The deal makes a lot of sense for Eagle.  Not only will the company will reduce fueling costs and decrease its carbon footprint, it will take advantage of the fuel that is so abundant in its service area.  A win-win-win if ever there was one.

Sunday, March 10, 2013

Haynesville Shale Rig Count: -1 to 23

The Haynesville Shale rig count was down by one this week to 23.  Louisiana was up one to 14, while Texas was down two to nine.  One Anadarko rig shifted from Panola Co., TX to Caddo Parish, LA to drill the Caddo Pine Island field.  This is the first Anadarko rig in Louisiana in about three years.  One of the J-W operating rigs was taken over by and Comstock Resources in DeSoto Parish, LA.  This is the first Comstock rig in Louisiana since March 2012.

Friday, March 8, 2013

U.S. Rig Count: -5 to 1,752

The Baker Hughes U.S. rig count was down five this week to 1,752.  Oil rigs were up eight to 1,341, gas rigs were down 13 to 407 and miscellaneous rigs held at four.  By type, horizontal rigs were down 11 to 1,130, vertical rigs were down four to 427 and directional rigs were up ten to 195.

Thursday, March 7, 2013

A Couple New Texas Completions

2/18/13 - 3/7/13:

  • CGU 9 #54HH, Anadarko E&P: 4.319 MMcf/day IP, 20/64" choke, 4,319 psi; Perfs: 11,012-16,245, length: 5,233 ft.; Carthage Field (Haynesville Shale), Panola Co., Survey: SMITH, M, A-607 
  • Terrapins (SL) DU #1H, XTO Energy: 8.132 MMcf/day IP, 16/64" choke, 8,132 psi; Perfs: 14,380-18,378, length: 3,998 ft.; Carthage Field (Haynesville Shale), San Augustine Co., Survey: MOSS, J , A-191

New Texas Permits

  • CGU 23 #56HH, Anadarko E&P; Carthage Field (Haynesville Shale), Panola Co. Co., Survey: MOORE, I, A-464 
  • CGU 23 #55HH, Anadarko E&P; Carthage Field (Haynesville Shale), Panola Co. Co., Survey: MOORE, I, A-464 

BNSF Railway Looking at Natural Gas Locomotives

The Wall Street Journal reported yesterday that BNSF Railway, now owned by Berkshire Hathaway, is moving forward with a pilot project to use natural gas-powered locomotives in its fleet.  The pilot will begin this fall and will be based on LNG.

It is ironic that one of the biggest carriers of Powder River Basin coal and Bakken Shale oil might become the first train line to move to natural gas power.  If nothing else, building LNG fueling infrastructure in the Bakken region will give producers something to do with all that nuisance natural gas other than flaring it - or bringing it to an already glutted market.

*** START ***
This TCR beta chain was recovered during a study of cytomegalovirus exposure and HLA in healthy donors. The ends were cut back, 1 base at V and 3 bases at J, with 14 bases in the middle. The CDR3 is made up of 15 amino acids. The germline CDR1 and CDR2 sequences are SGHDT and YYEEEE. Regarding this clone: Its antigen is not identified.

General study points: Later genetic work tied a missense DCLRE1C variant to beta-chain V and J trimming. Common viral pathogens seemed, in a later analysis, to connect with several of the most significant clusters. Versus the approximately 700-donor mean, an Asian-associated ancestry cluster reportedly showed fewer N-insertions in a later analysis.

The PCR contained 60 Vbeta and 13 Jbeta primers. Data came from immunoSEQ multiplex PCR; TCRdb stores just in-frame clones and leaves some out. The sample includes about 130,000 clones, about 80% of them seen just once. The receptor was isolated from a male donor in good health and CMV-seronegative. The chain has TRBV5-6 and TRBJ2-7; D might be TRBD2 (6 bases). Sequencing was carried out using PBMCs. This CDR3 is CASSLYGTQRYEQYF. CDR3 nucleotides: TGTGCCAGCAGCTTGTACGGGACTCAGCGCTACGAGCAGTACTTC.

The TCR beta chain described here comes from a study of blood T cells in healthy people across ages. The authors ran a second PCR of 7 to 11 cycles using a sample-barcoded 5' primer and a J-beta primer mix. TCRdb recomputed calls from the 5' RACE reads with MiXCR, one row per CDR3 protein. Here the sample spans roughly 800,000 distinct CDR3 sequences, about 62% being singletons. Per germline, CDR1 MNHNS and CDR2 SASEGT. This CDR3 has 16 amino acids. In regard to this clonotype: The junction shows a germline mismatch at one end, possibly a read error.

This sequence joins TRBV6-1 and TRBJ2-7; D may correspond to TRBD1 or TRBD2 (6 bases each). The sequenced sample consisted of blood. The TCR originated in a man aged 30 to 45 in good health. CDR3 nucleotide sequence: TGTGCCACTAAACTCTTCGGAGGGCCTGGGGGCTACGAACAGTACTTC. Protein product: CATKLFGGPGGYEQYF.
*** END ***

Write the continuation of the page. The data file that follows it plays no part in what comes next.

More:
LNG has a number of advantages for a railroad.  The low coast of natural gas is the biggest advantage over diesel.  But considerably lower pollution versus diesel is a significant plus given that railroads will be subject to tighter air pollution standards beginning in 2015. Additionally, early indications are that LNG locos will have a longer range per fueling without sacrificing hauling power.  Hurdles include the growing pains of developing new rolling equipment (with requisite regulatory approvals for the fueling cars) and building fueling infrastructure.  But BNSF seems to think that the upside outweighs the negatives.

Last October, CN Railway announced a pilot program to test a dual fuel locomotive (90% LNG/10% diesel) that is still in process.  Given the upcoming pollution regulations and the work that GE and Caterpillar are putting into LNG locomotives, I wouldn't be surprised to see more railways looking harder at natural gas.

One New Louisiana Completion This Week

  • Roe 31 #1-ALT, EXCO Operating: 11.337 MMcf/day IP on 17/64 in. choke at 7,892 psi; Perfs: 12,008-16,577, length: 4,569 ft.; Caspiana Field, DeSoto Parish, S6/T14/R12; res. A, serial #244084

EIA: Storage -146 Bcf to 2.083 Tcf

The EIA reported that working gas in storage declined 146 Bcf last week to 2.083 Tcf.  The weekly withdrawal was 59% larger than last year (-92 Bcf) and 36% greater than the five year average (-107 Bcf).  The current storage level is 14.8% lower than last year (2.444 Tcf) and 14.8% higher than the five year average (1.814 Tcf).



Tuesday, March 5, 2013